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The politics of science

By Julian Cribb - posted Monday, 24 September 2007

It has been clear for some years that Australia’s governments are no longer able to keep up with the pace of scientific progress.

Fast-emerging issues such as climate change, the water crisis, the Internet, nanotechnology, gene modification, stem cells, extinctions and future energy are leaving our politicians and bureaucrats flat-footed. And, for all the election hype about “Australia’s future” there is hardly a whisper about science - the main means by which that future will be delivered.

A pattern is emerging in which scientists make an important discovery that changes our understanding of the world in some respect - and our politicians do their best to ignore it. Only when society finally starts to demand action do they shake off their lethargy and attempt something - usually too little, far too late and often, merely cosmetic.


It is a pattern that is dooming Australia to the ranks of the “slow followers” when it comes to adopting, exploiting, commercialising or simply preparing for so-called “disruptive” technologies.

Knowledge is now said to double every five years. If so, four times more is known about the world we inhabit than when the Howard Government took office or when Labor last governed. Politicians, who cannot make up their minds about new technologies or scientific discoveries until they see what a majority of Australians think, are clearly not coping in a fast-moving, high-tech world.

Australian scientific organisations often wring their hands in frustration at their inability to persuade governments of the urgency of some of the things they are finding, and at the lack of effective means for bringing them to the attention of those with the power to make big decisions.

Partly this is due to the loss of independence in the public service, and its replacement by a “political service” of senior appointees who provide politically palatable counsel to their masters, rather than the traditional “frank and fearless” advice. This has choked off, or at least filtered, one of the main channels by which objective scientific information used to be conveyed to government.

But if the public service cannot champion advances in scientific understanding, then neither can politicians absorb them. The vast majority of Australian representatives have no more than a few years of high school science, a generation or more ago, when human knowledge was perhaps one tenth what it is today. Broadly speaking, they lack the scientific and technological literacy necessary for today’s challenges.

It is not in the national interest for both arms of government to be so ill-equipped to deal with the central reality of human history in the 21st century - how science and technology are changing our lives and our world at a pace never before seen.


That Australian federal governments are not really interested in hearing scientific advice is illustrated by two parsimonies - a part-time Chief Scientist, and the miserable $1 million it allocates to support the Australian Academy of Science (AAS) and the Academy of Technological Sciences and Engineering (ATSE), which together embody the nation’s top scientific and technological minds. The PM’s Science, Engineering and Innovation Council offers an avenue, but over its life politicians have tended to regard it more as a pleasant diversion from the political hurly-burly than a forum for taking decisions about matter s of profound importance to the nation’s future. And the media has seen it as an irrelevance. In a sense, however, the issues discussed at PMSEIC influence the lives of more Australians through time than do the deliberations of the Cabinet on transient issues.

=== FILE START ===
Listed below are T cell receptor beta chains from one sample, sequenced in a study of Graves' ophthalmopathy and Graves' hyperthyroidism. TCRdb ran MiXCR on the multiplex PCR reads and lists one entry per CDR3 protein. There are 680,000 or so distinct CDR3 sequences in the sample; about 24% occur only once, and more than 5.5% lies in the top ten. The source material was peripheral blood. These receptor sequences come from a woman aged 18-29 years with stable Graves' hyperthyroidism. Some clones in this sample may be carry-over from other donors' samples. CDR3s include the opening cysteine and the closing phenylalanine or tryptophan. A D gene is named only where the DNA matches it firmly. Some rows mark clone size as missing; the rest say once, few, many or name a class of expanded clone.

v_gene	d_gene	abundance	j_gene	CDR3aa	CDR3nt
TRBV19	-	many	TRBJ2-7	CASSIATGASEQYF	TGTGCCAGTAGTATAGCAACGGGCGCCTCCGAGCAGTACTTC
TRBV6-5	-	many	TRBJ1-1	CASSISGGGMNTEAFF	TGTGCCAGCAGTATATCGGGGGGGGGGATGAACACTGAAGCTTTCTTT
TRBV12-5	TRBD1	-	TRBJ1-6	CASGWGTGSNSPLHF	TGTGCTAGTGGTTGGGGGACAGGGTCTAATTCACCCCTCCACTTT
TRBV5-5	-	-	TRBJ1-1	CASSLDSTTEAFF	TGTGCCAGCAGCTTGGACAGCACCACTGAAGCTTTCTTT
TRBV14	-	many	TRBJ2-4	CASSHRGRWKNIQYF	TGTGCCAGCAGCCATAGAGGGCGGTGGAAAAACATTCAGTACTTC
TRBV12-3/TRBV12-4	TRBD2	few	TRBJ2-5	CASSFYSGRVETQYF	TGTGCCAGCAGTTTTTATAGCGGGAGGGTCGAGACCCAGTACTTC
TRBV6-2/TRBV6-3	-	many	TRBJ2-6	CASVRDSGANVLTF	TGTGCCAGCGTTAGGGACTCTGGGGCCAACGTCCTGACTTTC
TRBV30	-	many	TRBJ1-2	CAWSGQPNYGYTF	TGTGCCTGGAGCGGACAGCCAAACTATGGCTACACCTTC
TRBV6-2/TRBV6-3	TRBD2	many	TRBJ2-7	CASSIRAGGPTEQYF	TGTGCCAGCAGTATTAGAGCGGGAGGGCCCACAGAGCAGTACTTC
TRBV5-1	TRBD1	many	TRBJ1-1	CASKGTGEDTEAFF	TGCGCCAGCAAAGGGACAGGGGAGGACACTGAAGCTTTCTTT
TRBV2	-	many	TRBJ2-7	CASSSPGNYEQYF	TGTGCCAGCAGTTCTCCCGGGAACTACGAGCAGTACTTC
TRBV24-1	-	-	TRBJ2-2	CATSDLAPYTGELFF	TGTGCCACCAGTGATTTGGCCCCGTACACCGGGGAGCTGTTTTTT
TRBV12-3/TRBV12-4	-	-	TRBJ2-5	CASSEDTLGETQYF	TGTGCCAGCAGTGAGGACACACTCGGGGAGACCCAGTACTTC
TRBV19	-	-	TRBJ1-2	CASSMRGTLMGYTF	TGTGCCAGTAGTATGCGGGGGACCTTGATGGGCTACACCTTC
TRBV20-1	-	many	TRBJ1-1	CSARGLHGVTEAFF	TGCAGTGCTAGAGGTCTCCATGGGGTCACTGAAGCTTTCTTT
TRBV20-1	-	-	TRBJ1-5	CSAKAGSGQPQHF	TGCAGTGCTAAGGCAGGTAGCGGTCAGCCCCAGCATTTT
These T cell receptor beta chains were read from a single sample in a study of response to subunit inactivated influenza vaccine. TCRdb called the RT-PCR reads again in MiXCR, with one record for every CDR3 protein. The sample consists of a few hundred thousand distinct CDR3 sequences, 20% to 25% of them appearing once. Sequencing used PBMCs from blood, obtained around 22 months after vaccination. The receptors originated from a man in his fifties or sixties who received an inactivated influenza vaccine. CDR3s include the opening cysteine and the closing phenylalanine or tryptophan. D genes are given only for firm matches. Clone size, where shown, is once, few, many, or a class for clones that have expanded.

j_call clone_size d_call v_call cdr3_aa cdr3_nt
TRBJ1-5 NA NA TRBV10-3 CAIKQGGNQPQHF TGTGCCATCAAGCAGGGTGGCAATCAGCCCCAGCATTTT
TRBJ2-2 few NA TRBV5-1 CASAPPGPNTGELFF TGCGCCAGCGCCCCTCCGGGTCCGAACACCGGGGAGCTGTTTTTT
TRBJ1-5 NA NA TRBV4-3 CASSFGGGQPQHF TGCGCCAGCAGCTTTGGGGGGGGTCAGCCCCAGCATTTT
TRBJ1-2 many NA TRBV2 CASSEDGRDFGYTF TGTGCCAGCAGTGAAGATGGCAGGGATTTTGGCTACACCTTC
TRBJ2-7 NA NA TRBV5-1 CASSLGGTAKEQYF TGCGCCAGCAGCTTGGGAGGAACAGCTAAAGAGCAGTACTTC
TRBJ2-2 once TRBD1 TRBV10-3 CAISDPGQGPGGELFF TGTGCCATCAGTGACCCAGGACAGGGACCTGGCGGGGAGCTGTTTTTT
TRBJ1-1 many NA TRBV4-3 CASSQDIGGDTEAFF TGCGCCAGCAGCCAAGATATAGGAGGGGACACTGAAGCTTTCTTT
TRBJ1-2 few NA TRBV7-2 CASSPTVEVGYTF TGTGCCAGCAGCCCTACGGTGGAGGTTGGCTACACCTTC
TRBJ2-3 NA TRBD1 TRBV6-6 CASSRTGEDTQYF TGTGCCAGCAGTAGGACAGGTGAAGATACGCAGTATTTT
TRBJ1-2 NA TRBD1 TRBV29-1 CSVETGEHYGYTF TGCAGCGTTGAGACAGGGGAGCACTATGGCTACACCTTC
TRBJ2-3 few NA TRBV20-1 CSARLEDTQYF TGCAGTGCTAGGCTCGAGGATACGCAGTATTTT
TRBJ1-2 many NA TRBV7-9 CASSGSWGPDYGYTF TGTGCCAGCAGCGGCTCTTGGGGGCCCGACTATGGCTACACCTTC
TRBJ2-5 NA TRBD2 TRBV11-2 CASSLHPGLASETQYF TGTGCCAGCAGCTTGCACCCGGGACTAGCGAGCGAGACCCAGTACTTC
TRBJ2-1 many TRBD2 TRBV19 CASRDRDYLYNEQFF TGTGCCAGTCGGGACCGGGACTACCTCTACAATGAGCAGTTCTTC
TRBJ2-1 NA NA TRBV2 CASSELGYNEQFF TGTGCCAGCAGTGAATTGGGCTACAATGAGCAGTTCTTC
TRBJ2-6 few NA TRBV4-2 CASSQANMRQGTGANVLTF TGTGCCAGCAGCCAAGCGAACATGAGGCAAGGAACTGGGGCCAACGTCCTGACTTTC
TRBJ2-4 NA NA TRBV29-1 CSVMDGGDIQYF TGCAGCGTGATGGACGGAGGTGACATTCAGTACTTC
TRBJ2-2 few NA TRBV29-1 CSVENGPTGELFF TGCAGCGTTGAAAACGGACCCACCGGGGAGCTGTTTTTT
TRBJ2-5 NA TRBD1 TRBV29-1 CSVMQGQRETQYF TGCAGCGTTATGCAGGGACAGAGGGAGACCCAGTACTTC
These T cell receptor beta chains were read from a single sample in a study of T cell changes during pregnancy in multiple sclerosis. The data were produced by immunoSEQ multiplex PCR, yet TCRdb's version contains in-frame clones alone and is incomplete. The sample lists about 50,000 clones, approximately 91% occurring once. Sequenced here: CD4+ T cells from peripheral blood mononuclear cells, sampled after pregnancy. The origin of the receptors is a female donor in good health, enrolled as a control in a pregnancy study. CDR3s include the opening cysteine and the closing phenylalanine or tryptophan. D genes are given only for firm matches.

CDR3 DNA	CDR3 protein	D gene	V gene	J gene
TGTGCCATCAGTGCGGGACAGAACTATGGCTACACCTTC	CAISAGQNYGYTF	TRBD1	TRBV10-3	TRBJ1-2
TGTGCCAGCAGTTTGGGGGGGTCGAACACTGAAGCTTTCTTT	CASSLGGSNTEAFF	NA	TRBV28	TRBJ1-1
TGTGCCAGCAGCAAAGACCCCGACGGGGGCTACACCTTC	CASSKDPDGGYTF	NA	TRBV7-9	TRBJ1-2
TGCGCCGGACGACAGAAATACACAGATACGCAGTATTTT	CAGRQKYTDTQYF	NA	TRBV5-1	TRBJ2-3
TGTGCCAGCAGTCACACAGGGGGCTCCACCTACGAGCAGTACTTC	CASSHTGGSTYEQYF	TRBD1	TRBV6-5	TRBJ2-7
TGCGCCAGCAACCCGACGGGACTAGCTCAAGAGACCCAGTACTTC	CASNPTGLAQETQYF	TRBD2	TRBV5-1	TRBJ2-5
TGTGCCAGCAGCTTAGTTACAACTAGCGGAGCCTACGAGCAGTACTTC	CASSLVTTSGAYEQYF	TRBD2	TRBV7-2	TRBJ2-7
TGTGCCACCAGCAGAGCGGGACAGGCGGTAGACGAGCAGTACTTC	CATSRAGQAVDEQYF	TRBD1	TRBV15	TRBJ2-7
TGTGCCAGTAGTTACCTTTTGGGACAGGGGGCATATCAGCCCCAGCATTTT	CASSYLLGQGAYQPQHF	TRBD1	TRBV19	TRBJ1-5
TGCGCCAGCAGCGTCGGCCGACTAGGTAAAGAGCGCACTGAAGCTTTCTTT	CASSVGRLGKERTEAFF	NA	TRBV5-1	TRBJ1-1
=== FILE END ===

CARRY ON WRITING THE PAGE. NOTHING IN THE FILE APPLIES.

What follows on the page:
At state level, the retirements of Premiers Beattie and Bracks has eliminated the two politicians in Australia with greatest respect for and interest in scientific matters. This is a serious loss and it is unclear where such leadership will re-emerge at either federal or state level, if at all, on either side of politics.

Australia’s future is too important to be left to reliance on the long-shot that the political process will throw up scientifically-literate leaders. On average, it won’t. We need a system that injects the latest and best scientific advice into government decision-making, reliably.

There are two main possibilities. One, already floated in this column, is for the scientific community to establish an independent National Science Council and provide advice to government, whether it wants to listen or not, through the medium of public pressure. It would be a “brave” government that would expose itself to the political risks of defying the consensus of Australia’s top scientific minds.

A second is for the Government itself to create a far more powerful and well-resourced unit for scientific advice around the Chief Scientist, the PMSEIC and the Academies. This would be charged with providing independent scientific input on almost every major policy which crosses the government’s desk and, more importantly, on identifying critical emerging issues in science not yet on the myopic political radar. It would be potent, but may lack independence from the politics.

Either way we cannot continue as we do now. This is the century of human knowledge. Australia’s governments need a more reliable, timely and intelligent way to take advantage of it.

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First published in The Australian on September 19, 2007.

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About the Author

Julian Cribb is a science communicator and author of The Coming Famine: the global food crisis and what we can do to avoid it. He is a member of On Line Opinion's Editorial Advisory Board.

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